I don't much like the idea of allowing big VC firms to collect rents based on their reputation. But you cannot expect fee-based labor to be as careful and paranoid as you must be on this sort of thing. Only partnership brings that level of attention. When the stakes get this high, you need a partner capable of taking these responsibilities. If your financial partner or CFO isn't up to the task -- and Dragon's CFO was not -- then you have to fill that gap in the _partnership_.
Another solution would be bringing in a CFO with an equity stake, but this raises the same problem of financial expertise evaluation that sank the founders here.
None of which excuses Goldmans.
During the late 90s boom, EVERYONE was snared in. KP, Sequoia, pretty much all the VCs lost a ton of money. Doubtful that their so-called expertise would have saved the Bakers.
Re-reading the article again, it seems like the Bakers did in fact have their suspicions. The mystery memo should have been a huge warning sign. The fact that Goldman sent bankers in diapers should have been an even bigger sign. There was one comment from the founder of Dragon: "If L&H was able to make so much money out of a lousy product they'd be able to make more out of ours.." which was a little painful to read.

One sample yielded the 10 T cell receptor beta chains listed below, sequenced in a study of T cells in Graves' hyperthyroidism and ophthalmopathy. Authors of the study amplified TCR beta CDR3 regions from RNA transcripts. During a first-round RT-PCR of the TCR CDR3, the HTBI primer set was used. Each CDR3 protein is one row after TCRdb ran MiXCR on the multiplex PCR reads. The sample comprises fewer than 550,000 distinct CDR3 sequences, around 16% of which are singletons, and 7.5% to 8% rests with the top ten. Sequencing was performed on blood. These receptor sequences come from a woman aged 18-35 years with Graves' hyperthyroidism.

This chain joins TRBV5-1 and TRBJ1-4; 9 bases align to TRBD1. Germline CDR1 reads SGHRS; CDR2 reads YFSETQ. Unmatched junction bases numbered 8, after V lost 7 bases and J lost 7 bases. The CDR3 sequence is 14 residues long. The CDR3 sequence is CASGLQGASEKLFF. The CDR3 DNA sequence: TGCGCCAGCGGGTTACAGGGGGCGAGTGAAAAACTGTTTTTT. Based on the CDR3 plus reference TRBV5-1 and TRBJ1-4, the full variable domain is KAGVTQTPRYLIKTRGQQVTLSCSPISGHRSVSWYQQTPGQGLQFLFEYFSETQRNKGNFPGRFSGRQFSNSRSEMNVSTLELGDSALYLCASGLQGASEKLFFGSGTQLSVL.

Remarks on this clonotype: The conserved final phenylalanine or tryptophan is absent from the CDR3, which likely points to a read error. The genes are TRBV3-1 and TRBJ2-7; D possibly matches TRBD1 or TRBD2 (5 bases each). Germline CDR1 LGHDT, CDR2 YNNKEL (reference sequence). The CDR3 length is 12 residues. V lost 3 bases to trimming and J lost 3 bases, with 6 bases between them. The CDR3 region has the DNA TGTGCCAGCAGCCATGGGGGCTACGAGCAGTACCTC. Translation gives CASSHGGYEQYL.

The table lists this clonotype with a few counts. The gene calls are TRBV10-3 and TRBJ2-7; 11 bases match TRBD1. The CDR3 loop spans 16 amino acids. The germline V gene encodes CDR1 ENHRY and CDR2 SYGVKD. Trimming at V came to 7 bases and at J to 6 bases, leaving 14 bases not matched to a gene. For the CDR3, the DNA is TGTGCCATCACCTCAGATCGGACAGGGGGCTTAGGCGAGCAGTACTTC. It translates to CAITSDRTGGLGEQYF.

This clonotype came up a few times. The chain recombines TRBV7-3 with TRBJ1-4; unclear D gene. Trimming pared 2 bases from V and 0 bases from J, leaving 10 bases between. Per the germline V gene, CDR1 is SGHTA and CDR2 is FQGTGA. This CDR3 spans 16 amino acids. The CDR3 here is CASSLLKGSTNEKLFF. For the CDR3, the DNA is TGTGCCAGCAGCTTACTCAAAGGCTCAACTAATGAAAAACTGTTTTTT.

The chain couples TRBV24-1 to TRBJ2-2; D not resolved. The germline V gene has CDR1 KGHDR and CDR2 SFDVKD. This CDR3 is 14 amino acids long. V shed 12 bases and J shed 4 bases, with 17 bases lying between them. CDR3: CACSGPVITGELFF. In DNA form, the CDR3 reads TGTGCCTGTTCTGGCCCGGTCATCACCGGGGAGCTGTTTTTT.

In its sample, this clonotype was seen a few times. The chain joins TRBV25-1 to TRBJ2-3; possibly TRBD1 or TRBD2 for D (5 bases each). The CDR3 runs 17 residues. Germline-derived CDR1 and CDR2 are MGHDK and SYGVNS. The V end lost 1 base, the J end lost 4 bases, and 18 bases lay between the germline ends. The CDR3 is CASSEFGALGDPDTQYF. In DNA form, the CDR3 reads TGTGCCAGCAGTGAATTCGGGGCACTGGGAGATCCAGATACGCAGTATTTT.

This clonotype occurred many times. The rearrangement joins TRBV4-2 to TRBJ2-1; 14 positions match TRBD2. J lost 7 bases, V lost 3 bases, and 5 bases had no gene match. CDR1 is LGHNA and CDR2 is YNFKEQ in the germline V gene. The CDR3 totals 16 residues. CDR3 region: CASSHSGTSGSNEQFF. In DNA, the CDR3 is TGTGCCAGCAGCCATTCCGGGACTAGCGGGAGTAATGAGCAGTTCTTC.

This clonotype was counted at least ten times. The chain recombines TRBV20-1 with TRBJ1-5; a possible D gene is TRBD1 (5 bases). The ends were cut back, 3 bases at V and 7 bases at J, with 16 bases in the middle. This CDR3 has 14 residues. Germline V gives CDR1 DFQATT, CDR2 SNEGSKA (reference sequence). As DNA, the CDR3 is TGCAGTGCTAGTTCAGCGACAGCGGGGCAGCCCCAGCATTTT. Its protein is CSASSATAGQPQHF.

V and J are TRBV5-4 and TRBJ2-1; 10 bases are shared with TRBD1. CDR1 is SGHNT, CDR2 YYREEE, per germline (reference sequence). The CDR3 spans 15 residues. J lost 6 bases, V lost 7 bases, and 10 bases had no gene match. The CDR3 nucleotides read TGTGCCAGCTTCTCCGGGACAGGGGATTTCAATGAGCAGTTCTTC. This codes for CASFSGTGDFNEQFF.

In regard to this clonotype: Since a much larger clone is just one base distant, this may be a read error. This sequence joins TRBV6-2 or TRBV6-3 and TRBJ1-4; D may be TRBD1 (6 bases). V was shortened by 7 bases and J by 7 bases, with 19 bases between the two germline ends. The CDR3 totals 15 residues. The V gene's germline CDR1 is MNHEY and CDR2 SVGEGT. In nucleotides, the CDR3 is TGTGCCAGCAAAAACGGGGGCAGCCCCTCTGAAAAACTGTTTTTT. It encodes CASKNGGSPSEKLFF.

"The deal closed on June 7. By Aug. 8, the merged companies were in crisis amid reports that L.& H. had cooked its books."
There are too many stories of founders who built a successful company and then let the "experts" run it into the ground. In almost every case, the founder(s) felt like something wasn't right, but they swept their concerns aside, because they had hired "experts" and felt compelled to listen to them.
The reality is that no one has more expertise in your company than you do, and more importantly (particularly in this case), no one cares as much as you do. So yes, surround yourself with experts and seek as much wisdom as you can from them, but (almost) never go against your gut to follow their advice. Your instincts are usually what got you to that point in the first place.